Envysion Makes A Strong Case For Managed Video As A ServiceTests show the package is versatile enough to use for far more than monitoring PoS.
Envysion aims its managed video as a service video-monitoring and storage application at management, marketing, and loss prevention, but we found the service a valuable security tool beyond those applications.
The versatility of Envysion's digital video recorder and Web-streaming service means companies can use managed video as a service instead of investing time and money building or expanding an in-house closed-circuit television-DVR system, with all the attendant hardware, throughput, power, and storage problems.
In fact, the more we tinkered with the Envysion framework, both in our test area and in several real-world businesses, the more places we could picture it in use for secure, managed video.
Using Envysion's administration panel, the system subscriber can build user accounts and set up a variety of parameters for each DVR-camera combination from anywhere, via the Internet. In tests, the suite enabled us to connect from an office setting, a residence, an ice cream shop offering free Wi-Fi, and the waiting area at the local airport to monitor our locations.
Envysion's video-monitoring and storage application aims to put low-cost, secure, managed video within reach of any company that has an area to observe, and enables monitoring from anywhere via the Net. Managed video as a service lets companies--especially those with multiple sites--easily expand video monitoring and storage without the expense of in-house setups.
Envysion is unique in that it offers turnkey, quickly installed video services to customers that need to see all of their sites through a common portal. A secure GUI aggregates locations' video into common views in ways that competitors--traditional closed-circuit TV-DVR vendors--can't.
Envysion's new video management framework is impressive, although the system has some weak links, including limited browser options and no audio. Still, Envysion's video service could find a place in marketing, human resources, security, loss prevention, and other aspects of almost any organization that uses Internet Explorer.
The service includes powerful integration with point-of-sale terminals and a variety of configurable alarms and other triggers. Recording can be activated by alarm inputs, access card swipes, and other "triggers," including door security and building alarms.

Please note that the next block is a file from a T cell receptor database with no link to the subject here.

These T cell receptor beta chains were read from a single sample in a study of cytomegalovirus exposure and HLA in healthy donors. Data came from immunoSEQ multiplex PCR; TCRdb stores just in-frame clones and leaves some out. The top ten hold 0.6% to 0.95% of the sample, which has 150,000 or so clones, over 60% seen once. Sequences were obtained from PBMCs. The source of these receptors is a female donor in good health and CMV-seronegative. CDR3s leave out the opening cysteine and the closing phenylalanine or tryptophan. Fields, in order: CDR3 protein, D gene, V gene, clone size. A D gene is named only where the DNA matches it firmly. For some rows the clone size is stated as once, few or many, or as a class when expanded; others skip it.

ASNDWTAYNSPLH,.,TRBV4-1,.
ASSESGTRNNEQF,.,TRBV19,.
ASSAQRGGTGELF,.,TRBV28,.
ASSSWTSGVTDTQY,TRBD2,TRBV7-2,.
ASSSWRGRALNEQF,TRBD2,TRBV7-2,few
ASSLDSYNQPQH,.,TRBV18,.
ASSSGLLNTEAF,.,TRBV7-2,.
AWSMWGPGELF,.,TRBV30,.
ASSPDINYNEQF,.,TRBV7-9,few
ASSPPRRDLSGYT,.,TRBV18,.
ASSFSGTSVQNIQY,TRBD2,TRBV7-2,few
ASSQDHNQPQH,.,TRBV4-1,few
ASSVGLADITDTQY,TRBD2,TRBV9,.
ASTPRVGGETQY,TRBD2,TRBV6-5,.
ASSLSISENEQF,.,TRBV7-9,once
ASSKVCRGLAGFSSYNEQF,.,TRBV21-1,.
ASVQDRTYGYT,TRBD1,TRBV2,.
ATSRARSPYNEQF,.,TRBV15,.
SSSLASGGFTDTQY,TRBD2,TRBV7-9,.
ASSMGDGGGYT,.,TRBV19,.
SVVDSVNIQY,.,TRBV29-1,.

The Envysion system does have some weak links--most notably, its Microsoft Internet Explorer-only requirement. The insistence on IE means that managers who live off their iPhones or the like are out of luck, even though these devices often handle other streaming video adequately. In addition, we couldn't hear what was going on because it lacks audio. Envysion says it's beta testing audio capabilities.
CUT TO THE CHASE
Of course, no one can stay glued to the stream waiting for something to happen. Fortunately, Envysion's DVR makes it easy to sort through recorded video. Users can view happenings via time and date go-to searches, or define an area of any display and search for motion in that zone over a defined time period. Clips can be bookmarked on the Web portal for easy access or downloaded to a local PC.
Installing the equipment is simple, and the Envysion DVR accommodates a variety of camera options. Any number of employees can use the system. The company manages user rights, but the process is quick. Prices range from $5,170 for a 320-GB DVR (roughly 30 days of storage per camera) and four cameras to $12,000 for 16 cameras and 750 GB of video. Prices include installation and a three-year software license. Sites also can opt for a three-year subscription plan starting at $160 per month for software and storage and a one-time installation fee of $875.
The company offers two tiers of DVR support: bronze, which sends e-mail alarms if service is interrupted, and gold, in which Envysion calls the subscriber.
For security, Envysion says it's compliant with Payment Card Industry Data Security Standards, and its ActiveX viewing plug-in uses a three-way handshake between Envysion's service and the local DVR, employing a one-time-use token that prevents replay (application layer) attacks on video.